Updated from noon EDT
, expected to release big news today about its most promising drug, so far remains eerily silent instead.
After fielding two dreaded approvable letters from the Food and Drug Administration for Thelin, its new treatment for pulmonary arterial hypertension, Encysive should now learn whether it can finally start selling the drug here at home. The company has won approval of Thelin in smaller markets outside the U.S. already.
Experts felt mixed about Thelin's chances ahead of Friday's crucial decision. So did investors. Shares sank 50 cents to $4.10.
UBS analyst Graig Suvannavejh has long feared the worst. Given Encysive's recent setbacks, Suvannavejh warned last week that the company could face calls for new clinical trials going forward.
"Our main concern remains potential further delay," noted Suvannavejh, whose firm has investment banking ties to Encysive. Moreover, "even should Thelin get approved, we believe it faces considerable challenges competing against
ambrisentan ... which, we believe, has a more competitive profile. This forms the basis of our Reduce 2 rating" on Encysive.
Suvannavejh values Encysive's stock at just $3 a share because of regulatory risks. The stock, which has nearly doubled in recent months on foreign market approvals, fell 2.2% to $4.50 as investors nervously awaited the FDA's ruling on Friday.
Suvannavejh, for one, favors Gilead instead. The company could win approval of its own PAH treatment -- viewed as a "best-in-class" treatment for the disease -- within a matter of days.
Rodman & Renshaw analyst Navdeep Jaikaria seems to understand his competitor's stand. Indeed, he foresees challenges for Encysive -- and better times for Gilead -- even if Thelin wins FDA approval this week.
"While a positive outcome for Thelin from the FDA is likely, we do not believe that Thelin will be able to garner a significant enough market share in what would be suddenly a crowded
drug class," writes Jaikaria, whose firm makes a market in Encysive's securities. "Thelin's data just does not stack up positively against ambrisentan's, which we expect will be the market leader" in the end.
Still, at least one Encysive fan remains decidedly upbeat. Late last month, as he awaited final word from the FDA, Punk Ziegel analyst Matthew Kaplan felt inclined to believe that his bullish stand on the company was about to finally pay off.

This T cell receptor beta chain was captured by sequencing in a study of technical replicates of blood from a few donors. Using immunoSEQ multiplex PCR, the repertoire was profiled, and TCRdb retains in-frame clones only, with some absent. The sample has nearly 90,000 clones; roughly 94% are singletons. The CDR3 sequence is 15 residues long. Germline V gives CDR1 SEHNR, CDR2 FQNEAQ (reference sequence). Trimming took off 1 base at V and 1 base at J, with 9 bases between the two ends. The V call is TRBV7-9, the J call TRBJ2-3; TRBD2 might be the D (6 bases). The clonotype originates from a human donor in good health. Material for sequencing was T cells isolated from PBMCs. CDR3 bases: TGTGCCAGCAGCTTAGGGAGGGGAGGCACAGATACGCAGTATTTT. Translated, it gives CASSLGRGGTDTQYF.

To be sure, Kaplan has been wrong before -- surprised by both FDA setbacks so far -- and cost investors plenty in the process. Still, just two weeks ago, Kaplan found himself celebrating a new foreign market opportunity for Thelin and predicting crucial U.S. approval once again.
By then, Thelin had scored regulatory blessings in Canada -- with a favorable label no less -- and both Australia and Europe as well.
"We are encouraged by the approval of Thelin by three independent, rigorous regulatory agencies," Kaplan wrote in late May, following the positive ruling in Canada . "And this increases our confidence Thelin will receive approval in the U.S." going forward.
Meanwhile, Kaplan has been touting Thelin's maker on the basis of its European opportunity alone. To date, he says, Thelin has captured 40% of European PAH patients who are seeking new treatment for their disorder. Thus, he predicts, Thelin could be generating $257 million in annual European revenue within a few short years.
Kaplan, for one, believes that a bigger company might pay Encysive as much as $11.45 a share for that opportunity. He personally values Encysive at $12 a share on the basis of its worldwide Thelin potential.
"We continue to believe the market potential for Thelin in Europe is not reflected in the company's current market cap," stressed Kaplan, whose firm seeks to do business with the companies it covers. "Additionally, the market is currently awarding no value at all to Thelin in the U.S.
"Based on the strength of the product's therapeutic profile," he declared, "we believe this is a mistake."